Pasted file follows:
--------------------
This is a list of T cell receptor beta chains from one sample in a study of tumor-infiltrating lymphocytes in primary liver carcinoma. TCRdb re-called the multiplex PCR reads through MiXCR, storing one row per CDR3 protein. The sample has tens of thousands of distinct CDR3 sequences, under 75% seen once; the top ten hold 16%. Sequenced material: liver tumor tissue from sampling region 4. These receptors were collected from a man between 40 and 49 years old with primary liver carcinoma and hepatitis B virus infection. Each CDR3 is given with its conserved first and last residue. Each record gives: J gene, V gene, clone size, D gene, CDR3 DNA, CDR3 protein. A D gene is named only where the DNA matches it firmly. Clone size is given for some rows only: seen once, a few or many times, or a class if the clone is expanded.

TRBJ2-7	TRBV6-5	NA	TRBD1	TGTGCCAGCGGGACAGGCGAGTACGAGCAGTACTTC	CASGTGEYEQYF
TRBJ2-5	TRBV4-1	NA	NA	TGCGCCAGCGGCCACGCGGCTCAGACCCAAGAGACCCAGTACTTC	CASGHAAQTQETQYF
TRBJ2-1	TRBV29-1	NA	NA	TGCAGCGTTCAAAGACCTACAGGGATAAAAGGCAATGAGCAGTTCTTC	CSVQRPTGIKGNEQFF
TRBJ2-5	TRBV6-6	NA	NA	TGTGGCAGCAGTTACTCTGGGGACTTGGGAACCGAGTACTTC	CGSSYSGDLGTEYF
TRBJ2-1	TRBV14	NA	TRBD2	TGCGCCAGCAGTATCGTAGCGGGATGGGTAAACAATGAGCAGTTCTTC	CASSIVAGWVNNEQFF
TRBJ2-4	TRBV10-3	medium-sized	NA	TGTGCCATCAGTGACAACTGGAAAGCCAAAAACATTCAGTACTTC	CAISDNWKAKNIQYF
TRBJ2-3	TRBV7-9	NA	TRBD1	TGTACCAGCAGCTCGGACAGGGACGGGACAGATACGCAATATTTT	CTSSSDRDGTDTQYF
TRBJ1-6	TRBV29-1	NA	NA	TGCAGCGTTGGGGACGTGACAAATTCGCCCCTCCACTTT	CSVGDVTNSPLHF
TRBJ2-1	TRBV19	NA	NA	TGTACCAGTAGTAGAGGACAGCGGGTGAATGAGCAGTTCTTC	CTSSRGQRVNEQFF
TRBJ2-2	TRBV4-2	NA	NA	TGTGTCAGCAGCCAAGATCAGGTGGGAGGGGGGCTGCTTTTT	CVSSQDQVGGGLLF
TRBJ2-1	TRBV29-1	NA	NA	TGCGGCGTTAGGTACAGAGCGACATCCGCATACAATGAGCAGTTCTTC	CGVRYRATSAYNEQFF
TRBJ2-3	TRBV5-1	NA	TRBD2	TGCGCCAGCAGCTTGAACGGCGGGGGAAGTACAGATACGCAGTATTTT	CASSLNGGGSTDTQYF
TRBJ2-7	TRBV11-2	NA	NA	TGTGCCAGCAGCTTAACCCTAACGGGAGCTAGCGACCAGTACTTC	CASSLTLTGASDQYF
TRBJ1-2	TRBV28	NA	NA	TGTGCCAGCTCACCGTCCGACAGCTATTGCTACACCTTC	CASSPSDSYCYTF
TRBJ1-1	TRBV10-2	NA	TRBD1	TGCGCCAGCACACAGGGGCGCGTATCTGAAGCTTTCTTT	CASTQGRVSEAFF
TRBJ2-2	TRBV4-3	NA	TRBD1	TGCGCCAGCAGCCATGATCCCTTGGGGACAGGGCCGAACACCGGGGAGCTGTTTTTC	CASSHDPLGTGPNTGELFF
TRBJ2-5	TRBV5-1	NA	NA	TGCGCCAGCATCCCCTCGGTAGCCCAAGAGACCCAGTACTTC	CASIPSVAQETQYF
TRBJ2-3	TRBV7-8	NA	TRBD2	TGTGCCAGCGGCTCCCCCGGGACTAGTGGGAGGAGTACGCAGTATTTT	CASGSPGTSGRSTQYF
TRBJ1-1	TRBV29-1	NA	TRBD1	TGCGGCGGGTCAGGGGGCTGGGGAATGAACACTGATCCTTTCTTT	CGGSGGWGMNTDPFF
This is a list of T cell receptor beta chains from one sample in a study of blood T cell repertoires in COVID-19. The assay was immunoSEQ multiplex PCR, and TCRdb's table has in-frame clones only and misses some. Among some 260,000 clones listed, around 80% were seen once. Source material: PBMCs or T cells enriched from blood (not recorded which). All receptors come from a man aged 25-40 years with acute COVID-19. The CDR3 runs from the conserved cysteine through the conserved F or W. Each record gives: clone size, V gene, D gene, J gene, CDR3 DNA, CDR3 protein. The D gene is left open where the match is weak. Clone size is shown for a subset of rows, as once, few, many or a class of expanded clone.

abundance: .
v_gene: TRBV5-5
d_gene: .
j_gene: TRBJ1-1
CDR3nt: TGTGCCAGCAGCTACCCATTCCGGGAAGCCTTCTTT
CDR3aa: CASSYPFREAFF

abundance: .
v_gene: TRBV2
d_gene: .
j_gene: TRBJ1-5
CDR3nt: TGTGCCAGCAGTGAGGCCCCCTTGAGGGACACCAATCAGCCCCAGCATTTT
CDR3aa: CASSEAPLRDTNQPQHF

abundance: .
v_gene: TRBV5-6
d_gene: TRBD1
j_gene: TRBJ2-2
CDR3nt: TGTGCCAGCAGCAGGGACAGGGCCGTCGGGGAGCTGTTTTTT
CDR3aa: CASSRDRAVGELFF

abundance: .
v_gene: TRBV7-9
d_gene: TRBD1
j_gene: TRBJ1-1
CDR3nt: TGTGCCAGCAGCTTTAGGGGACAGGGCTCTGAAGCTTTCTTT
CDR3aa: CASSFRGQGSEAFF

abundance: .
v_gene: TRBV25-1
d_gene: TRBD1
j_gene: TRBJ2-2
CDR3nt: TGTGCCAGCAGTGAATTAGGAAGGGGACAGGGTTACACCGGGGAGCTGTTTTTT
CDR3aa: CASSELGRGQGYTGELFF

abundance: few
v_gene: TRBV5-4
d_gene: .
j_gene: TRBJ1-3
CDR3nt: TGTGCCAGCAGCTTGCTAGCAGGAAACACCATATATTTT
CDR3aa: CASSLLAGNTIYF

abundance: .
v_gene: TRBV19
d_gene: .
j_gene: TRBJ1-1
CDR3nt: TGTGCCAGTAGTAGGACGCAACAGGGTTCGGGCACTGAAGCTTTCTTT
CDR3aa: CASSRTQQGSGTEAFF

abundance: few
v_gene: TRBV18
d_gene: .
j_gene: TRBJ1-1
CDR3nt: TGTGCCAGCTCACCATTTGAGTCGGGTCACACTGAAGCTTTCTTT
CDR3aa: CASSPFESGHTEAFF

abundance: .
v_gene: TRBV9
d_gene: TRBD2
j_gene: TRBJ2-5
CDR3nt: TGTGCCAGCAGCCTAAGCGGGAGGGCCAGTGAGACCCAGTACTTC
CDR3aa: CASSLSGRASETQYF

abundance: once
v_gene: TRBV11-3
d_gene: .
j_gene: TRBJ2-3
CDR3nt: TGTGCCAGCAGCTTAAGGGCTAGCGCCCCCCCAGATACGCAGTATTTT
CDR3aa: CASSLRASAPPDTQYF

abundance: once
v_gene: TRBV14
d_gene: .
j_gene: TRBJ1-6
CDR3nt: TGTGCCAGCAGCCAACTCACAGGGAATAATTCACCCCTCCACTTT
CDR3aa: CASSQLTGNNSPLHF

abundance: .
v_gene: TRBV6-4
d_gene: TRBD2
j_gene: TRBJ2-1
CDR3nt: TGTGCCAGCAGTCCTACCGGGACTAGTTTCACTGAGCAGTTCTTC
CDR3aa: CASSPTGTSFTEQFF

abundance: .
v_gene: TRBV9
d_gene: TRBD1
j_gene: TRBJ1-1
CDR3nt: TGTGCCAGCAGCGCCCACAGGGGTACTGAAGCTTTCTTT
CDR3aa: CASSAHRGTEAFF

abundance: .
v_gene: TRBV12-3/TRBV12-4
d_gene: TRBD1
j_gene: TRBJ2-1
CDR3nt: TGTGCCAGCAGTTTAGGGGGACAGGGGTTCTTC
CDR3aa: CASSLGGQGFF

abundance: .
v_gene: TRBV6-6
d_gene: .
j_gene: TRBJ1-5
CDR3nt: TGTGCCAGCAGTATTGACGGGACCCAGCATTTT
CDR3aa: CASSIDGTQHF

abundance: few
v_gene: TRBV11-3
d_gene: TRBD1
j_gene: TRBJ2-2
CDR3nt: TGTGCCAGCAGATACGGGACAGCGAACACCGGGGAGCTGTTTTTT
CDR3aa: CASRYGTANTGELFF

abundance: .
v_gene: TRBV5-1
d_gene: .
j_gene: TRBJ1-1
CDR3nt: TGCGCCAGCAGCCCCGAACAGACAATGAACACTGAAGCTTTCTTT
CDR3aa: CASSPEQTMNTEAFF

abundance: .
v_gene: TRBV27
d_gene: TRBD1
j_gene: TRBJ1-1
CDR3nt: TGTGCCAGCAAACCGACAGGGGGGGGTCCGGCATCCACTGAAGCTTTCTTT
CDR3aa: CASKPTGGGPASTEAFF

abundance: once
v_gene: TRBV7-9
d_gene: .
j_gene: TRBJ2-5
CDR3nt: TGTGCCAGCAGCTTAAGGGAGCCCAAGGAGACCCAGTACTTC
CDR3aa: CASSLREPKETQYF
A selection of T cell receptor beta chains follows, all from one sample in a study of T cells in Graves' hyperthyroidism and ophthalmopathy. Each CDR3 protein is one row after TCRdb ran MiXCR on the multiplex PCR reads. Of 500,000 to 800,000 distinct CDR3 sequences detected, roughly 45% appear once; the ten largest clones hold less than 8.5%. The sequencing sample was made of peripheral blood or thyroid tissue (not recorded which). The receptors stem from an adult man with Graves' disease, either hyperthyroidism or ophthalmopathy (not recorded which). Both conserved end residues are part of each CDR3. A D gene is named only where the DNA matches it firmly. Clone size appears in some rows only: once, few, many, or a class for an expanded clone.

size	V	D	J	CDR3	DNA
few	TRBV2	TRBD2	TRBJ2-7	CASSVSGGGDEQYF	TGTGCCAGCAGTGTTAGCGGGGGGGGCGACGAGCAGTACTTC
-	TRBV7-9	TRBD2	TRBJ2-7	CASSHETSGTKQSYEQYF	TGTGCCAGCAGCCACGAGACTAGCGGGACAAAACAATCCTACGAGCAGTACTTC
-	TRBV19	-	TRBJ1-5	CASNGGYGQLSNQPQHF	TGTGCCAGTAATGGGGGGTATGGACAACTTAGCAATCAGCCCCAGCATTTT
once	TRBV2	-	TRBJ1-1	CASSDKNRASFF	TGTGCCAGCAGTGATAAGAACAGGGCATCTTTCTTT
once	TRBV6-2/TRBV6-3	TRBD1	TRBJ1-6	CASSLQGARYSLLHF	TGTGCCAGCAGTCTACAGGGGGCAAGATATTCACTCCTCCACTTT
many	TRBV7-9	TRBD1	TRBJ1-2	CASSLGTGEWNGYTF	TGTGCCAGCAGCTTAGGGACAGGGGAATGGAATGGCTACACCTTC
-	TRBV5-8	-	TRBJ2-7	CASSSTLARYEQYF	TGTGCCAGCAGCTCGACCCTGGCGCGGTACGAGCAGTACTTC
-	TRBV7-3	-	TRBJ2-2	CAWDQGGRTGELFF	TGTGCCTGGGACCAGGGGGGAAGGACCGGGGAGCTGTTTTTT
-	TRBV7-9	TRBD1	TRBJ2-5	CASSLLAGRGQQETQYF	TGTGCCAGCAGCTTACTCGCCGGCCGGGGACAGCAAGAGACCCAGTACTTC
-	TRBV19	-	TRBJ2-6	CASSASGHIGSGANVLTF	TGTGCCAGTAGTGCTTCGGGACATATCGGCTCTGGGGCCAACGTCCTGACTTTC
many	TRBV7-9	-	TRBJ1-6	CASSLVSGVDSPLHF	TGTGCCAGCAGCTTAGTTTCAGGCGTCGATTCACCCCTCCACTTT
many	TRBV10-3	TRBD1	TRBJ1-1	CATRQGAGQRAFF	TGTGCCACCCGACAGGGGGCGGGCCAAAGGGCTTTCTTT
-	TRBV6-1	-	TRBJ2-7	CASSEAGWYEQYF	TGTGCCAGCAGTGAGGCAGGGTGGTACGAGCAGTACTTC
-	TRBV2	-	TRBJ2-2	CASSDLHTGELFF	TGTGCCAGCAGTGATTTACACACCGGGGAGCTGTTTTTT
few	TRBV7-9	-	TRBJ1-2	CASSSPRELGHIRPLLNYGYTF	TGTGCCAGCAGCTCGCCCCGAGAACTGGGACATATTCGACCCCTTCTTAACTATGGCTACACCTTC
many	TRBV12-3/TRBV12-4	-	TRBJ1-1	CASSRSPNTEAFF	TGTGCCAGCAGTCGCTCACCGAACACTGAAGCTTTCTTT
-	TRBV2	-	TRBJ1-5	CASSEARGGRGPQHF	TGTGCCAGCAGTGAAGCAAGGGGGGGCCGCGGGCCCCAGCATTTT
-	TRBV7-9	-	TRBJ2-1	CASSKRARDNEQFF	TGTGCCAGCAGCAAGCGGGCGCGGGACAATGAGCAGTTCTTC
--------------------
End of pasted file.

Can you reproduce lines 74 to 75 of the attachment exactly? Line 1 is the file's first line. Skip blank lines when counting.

CDR3nt: TGTGCCAGCAGCCTAAGCGGGAGGGCCAGTGAGACCCAGTACTTC
CDR3aa: CASSLSGRASETQYF